However Stan formed a formidable partnership with Robbie Fowler and ended up scoring 14 Premiership goals in his first season. Collymore was unlucky not to make the England squad for Euro 96. The 1996-97 season saw more off-field rows with Roy Evans, and injuries restricted his appearances to 25 in the Premiership. However he still scored 12 premiership goals in a seasons tally of 16.

Brian Little-Aston Villa Manager expressed his admiration for Stan who was a Villa supporter as a boy. Liverpool’s failure to win the Premiership enabled Little to get his man, and 7 million Pounds tempted Liverpool into parting company with their record signing. But after only a few months Stan was hell raising again, the media loved his drink fueled outbursts and his rocky relationships with female TV personalities. Villa had had enough and Stan was bought by Leicester City. Stan finished his career with brief periods at Bradford City and Spanish club Ovieda.

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John Barnes – Footballer

John Barnes

John Barnes

John Barnes was an exciting Black footballer playing for Liverpool in the 1980’s and 90’s.

Three years after his spectacular solo goal for England against Brazil at Rio’s Maracana Stadium the exciting Jamaican-born winger was signed from Watford for 900,000 pounds by Liverpool boss Kenny Dalglish in 1987 as part of his team reshaping following the departure of Ian Rush to Juventus.

Barnes linked up with other new recruits Peter Beardsley, Ray Houghton and John Aldridge in a swashbuckling lineup that swept to the Championship in style, with Barnes scoring 15 times in 38 outings.

John Barnes will always be remembered as a brave man though as he shrugged off racist abuse in 1987, bananas were hurled at him during a match.Liverpool also equaled the record of 29 League games unbeaten from the start of the season and reached the FA Cup Final, losing to Wimbledon.

The impact of Barnes earned him the votes of both the football writers and his fellow professionals of the PFA as the 1988 double Footballer of the year. The following season he won a FA Cup medal and in 1989-90 his 22 goals earned him a second title medal.

During Graeme Souness’s period as manager Barnes was appointed club captain and switched from the wing to a central midfield role.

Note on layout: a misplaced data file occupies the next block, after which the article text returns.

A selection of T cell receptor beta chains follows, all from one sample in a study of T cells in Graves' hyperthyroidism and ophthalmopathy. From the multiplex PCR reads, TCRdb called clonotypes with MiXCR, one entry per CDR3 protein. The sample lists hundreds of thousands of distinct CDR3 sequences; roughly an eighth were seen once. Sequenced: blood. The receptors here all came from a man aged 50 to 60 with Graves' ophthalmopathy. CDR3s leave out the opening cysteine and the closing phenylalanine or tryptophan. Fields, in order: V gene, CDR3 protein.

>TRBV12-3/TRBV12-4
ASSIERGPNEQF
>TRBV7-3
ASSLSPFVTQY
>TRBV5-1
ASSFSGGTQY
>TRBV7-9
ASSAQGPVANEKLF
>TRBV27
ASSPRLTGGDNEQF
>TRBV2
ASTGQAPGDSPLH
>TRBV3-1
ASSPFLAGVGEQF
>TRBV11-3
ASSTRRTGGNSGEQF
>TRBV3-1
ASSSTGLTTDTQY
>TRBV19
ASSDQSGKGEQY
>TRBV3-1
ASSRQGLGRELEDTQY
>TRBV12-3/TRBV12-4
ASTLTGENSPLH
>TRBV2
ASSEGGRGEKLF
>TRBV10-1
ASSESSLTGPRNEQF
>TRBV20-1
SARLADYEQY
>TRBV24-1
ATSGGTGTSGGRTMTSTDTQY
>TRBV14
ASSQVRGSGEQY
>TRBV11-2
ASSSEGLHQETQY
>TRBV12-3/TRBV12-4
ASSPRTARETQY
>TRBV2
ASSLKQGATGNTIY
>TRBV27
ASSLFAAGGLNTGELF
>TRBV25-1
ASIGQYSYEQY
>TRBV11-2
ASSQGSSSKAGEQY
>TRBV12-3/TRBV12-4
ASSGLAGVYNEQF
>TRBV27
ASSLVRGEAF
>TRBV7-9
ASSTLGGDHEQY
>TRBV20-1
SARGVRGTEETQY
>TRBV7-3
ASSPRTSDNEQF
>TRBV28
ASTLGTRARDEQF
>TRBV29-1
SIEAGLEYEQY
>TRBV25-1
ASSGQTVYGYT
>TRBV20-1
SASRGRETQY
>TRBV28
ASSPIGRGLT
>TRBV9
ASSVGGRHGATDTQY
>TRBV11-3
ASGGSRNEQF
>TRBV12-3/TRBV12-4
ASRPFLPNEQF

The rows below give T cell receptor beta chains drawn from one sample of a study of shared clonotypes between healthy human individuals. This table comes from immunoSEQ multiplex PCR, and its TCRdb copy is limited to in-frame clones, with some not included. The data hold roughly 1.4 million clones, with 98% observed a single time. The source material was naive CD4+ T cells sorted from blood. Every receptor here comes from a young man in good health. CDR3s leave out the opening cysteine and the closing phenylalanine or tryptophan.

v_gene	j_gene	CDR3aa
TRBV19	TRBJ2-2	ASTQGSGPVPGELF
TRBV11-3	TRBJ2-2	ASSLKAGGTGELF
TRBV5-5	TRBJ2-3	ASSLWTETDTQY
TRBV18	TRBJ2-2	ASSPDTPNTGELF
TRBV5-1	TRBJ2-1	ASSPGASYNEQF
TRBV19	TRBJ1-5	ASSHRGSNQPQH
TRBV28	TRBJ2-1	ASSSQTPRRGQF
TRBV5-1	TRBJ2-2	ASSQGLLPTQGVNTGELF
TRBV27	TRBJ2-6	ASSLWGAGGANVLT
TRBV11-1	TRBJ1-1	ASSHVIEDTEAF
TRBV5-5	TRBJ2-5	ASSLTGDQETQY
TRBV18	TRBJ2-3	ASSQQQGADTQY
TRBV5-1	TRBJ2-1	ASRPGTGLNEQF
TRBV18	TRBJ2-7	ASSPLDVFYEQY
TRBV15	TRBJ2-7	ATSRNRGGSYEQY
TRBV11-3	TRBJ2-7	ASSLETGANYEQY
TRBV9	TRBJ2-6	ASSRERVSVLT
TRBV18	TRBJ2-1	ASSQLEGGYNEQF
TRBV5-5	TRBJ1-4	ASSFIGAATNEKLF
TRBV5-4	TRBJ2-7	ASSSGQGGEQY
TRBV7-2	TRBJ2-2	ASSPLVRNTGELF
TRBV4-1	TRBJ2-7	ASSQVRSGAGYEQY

After Roy Evans had taken over as manager, Barnes won a Coca-Cola Cup medal in 1994-95.

He joined Newcastle United in 1997, received an MBE a year later and after a loan spell with Charlton became Celtic coach in 1999, though he was to part company with them early in 2000.

In 2008 Barnes took over as manager of the Jamaica National team, and had some success, guiding the team to the 2008 Caribbean Championships, qualifying as the top Caribbean side for the 2009 CONCACAF Gold Cup.

However Barnes was hankering to be back in club football and after an unsuccessful bid to manage Port Vale, he was appointed Tranmere Rovers manager in June 2009.

Tranmere had a terrible run of form resulting in Barnes being sacked after just 12 games.

Barnes is also involved with the creation of TEAM48 motorsport, a team aiming to promote young racing drivers of Caribbean background.

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Cyrille Regis – Footballer



Cyrille Regis, Is a famous black British footballer, he was one of the earliest black players in the modern leagues. The striker, whose trademark was scoring highly spectacular goals, began his playing career at West Brom with star players like Laurie Cunningham, Brendon Batson, Derek Statham, Len Cantello and Tony ‘Bomber’ Brown.

Regis broke into the first team at West Bromwhich Albion within a few months of signing for West Brom in May 1977 and remembers some of the racial abuse that he endured initially from some of the Hawthorns crowd;

“I think they were rebelling against me ’cause I’d taken a white guy’s place in the team.” (Quoted in Cashmore, 1981, p154).